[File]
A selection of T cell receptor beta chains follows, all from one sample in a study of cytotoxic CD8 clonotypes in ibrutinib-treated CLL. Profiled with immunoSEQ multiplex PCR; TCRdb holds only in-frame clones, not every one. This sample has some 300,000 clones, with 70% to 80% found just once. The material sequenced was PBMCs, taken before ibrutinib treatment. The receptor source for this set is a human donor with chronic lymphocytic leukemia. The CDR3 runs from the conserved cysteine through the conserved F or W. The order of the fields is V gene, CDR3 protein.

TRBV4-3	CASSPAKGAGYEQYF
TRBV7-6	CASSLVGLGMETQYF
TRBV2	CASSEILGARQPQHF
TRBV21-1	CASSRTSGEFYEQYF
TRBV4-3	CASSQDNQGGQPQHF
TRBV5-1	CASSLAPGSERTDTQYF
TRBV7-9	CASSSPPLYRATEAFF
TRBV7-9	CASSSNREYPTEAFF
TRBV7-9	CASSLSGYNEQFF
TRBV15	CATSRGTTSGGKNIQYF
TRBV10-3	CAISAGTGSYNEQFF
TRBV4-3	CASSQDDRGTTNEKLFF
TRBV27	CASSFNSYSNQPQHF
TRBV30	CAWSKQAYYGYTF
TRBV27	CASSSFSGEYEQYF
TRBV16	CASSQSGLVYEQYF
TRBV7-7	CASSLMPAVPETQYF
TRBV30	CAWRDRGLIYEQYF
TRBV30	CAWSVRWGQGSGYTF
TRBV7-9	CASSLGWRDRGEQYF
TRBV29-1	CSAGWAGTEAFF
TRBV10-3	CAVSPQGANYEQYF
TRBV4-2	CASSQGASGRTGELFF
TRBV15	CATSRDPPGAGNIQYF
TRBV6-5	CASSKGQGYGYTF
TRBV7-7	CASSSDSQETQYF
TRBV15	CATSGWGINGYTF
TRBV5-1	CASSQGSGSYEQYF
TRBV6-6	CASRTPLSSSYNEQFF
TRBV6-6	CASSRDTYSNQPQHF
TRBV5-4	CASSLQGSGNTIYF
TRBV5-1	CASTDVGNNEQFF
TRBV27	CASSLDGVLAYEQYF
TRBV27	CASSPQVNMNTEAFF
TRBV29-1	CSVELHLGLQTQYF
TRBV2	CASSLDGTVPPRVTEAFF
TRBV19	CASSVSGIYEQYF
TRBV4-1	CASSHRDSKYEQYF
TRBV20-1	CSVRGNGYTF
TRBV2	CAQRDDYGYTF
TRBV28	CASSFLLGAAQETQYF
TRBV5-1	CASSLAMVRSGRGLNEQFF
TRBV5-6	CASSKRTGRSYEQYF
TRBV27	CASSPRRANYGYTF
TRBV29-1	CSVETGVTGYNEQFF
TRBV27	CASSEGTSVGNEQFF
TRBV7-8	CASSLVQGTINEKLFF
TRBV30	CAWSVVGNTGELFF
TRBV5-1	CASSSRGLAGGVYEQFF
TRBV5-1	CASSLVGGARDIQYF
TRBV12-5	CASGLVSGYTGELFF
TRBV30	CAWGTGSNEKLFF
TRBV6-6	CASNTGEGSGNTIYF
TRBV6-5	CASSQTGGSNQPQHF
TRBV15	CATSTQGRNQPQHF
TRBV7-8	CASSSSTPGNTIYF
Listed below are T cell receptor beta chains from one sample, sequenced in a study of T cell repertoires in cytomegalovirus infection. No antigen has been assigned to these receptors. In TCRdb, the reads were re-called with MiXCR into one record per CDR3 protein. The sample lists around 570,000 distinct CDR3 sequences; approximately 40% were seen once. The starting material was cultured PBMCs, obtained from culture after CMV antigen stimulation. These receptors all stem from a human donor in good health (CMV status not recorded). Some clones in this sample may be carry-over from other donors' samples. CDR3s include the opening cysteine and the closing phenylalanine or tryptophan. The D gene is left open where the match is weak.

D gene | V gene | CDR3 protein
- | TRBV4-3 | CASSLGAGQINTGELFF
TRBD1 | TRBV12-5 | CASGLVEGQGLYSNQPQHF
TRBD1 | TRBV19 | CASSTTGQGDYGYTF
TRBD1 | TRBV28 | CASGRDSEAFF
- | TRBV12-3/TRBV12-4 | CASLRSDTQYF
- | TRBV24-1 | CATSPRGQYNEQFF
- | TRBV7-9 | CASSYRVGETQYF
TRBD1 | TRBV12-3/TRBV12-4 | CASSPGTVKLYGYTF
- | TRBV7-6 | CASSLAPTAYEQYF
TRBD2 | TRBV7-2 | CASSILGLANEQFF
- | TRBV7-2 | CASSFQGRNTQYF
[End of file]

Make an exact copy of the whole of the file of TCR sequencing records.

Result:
A selection of T cell receptor beta chains follows, all from one sample in a study of cytotoxic CD8 clonotypes in ibrutinib-treated CLL. Profiled with immunoSEQ multiplex PCR; TCRdb holds only in-frame clones, not every one. This sample has some 300,000 clones, with 70% to 80% found just once. The material sequenced was PBMCs, taken before ibrutinib treatment. The receptor source for this set is a human donor with chronic lymphocytic leukemia. The CDR3 runs from the conserved cysteine through the conserved F or W. The order of the fields is V gene, CDR3 protein.

TRBV4-3	CASSPAKGAGYEQYF
TRBV7-6	CASSLVGLGMETQYF
TRBV2	CASSEILGARQPQHF
TRBV21-1	CASSRTSGEFYEQYF
TRBV4-3	CASSQDNQGGQPQHF
TRBV5-1	CASSLAPGSERTDTQYF
TRBV7-9	CASSSPPLYRATEAFF
TRBV7-9	CASSSNREYPTEAFF
TRBV7-9	CASSLSGYNEQFF
TRBV15	CATSRGTTSGGKNIQYF
TRBV10-3	CAISAGTGSYNEQFF
TRBV4-3	CASSQDDRGTTNEKLFF
TRBV27	CASSFNSYSNQPQHF
TRBV30	CAWSKQAYYGYTF
TRBV27	CASSSFSGEYEQYF
TRBV16	CASSQSGLVYEQYF
TRBV7-7	CASSLMPAVPETQYF
TRBV30	CAWRDRGLIYEQYF
TRBV30	CAWSVRWGQGSGYTF
TRBV7-9	CASSLGWRDRGEQYF
TRBV29-1	CSAGWAGTEAFF
TRBV10-3	CAVSPQGANYEQYF
TRBV4-2	CASSQGASGRTGELFF
TRBV15	CATSRDPPGAGNIQYF
TRBV6-5	CASSKGQGYGYTF
TRBV7-7	CASSSDSQETQYF
TRBV15	CATSGWGINGYTF
TRBV5-1	CASSQGSGSYEQYF
TRBV6-6	CASRTPLSSSYNEQFF
TRBV6-6	CASSRDTYSNQPQHF
TRBV5-4	CASSLQGSGNTIYF
TRBV5-1	CASTDVGNNEQFF
TRBV27	CASSLDGVLAYEQYF
TRBV27	CASSPQVNMNTEAFF
TRBV29-1	CSVELHLGLQTQYF
TRBV2	CASSLDGTVPPRVTEAFF
TRBV19	CASSVSGIYEQYF
TRBV4-1	CASSHRDSKYEQYF
TRBV20-1	CSVRGNGYTF
TRBV2	CAQRDDYGYTF
TRBV28	CASSFLLGAAQETQYF
TRBV5-1	CASSLAMVRSGRGLNEQFF
TRBV5-6	CASSKRTGRSYEQYF
TRBV27	CASSPRRANYGYTF
TRBV29-1	CSVETGVTGYNEQFF
TRBV27	CASSEGTSVGNEQFF
TRBV7-8	CASSLVQGTINEKLFF
TRBV30	CAWSVVGNTGELFF
TRBV5-1	CASSSRGLAGGVYEQFF
TRBV5-1	CASSLVGGARDIQYF
TRBV12-5	CASGLVSGYTGELFF
TRBV30	CAWGTGSNEKLFF
TRBV6-6	CASNTGEGSGNTIYF
TRBV6-5	CASSQTGGSNQPQHF
TRBV15	CATSTQGRNQPQHF
TRBV7-8	CASSSSTPGNTIYF
Listed below are T cell receptor beta chains from one sample, sequenced in a study of T cell repertoires in cytomegalovirus infection. No antigen has been assigned to these receptors. In TCRdb, the reads were re-called with MiXCR into one record per CDR3 protein. The sample lists around 570,000 distinct CDR3 sequences; approximately 40% were seen once. The starting material was cultured PBMCs, obtained from culture after CMV antigen stimulation. These receptors all stem from a human donor in good health (CMV status not recorded). Some clones in this sample may be carry-over from other donors' samples. CDR3s include the opening cysteine and the closing phenylalanine or tryptophan. The D gene is left open where the match is weak.

D gene | V gene | CDR3 protein
- | TRBV4-3 | CASSLGAGQINTGELFF
TRBD1 | TRBV12-5 | CASGLVEGQGLYSNQPQHF
TRBD1 | TRBV19 | CASSTTGQGDYGYTF
TRBD1 | TRBV28 | CASGRDSEAFF
- | TRBV12-3/TRBV12-4 | CASLRSDTQYF
- | TRBV24-1 | CATSPRGQYNEQFF
- | TRBV7-9 | CASSYRVGETQYF
TRBD1 | TRBV12-3/TRBV12-4 | CASSPGTVKLYGYTF
- | TRBV7-6 | CASSLAPTAYEQYF
TRBD2 | TRBV7-2 | CASSILGLANEQFF
- | TRBV7-2 | CASSFQGRNTQYF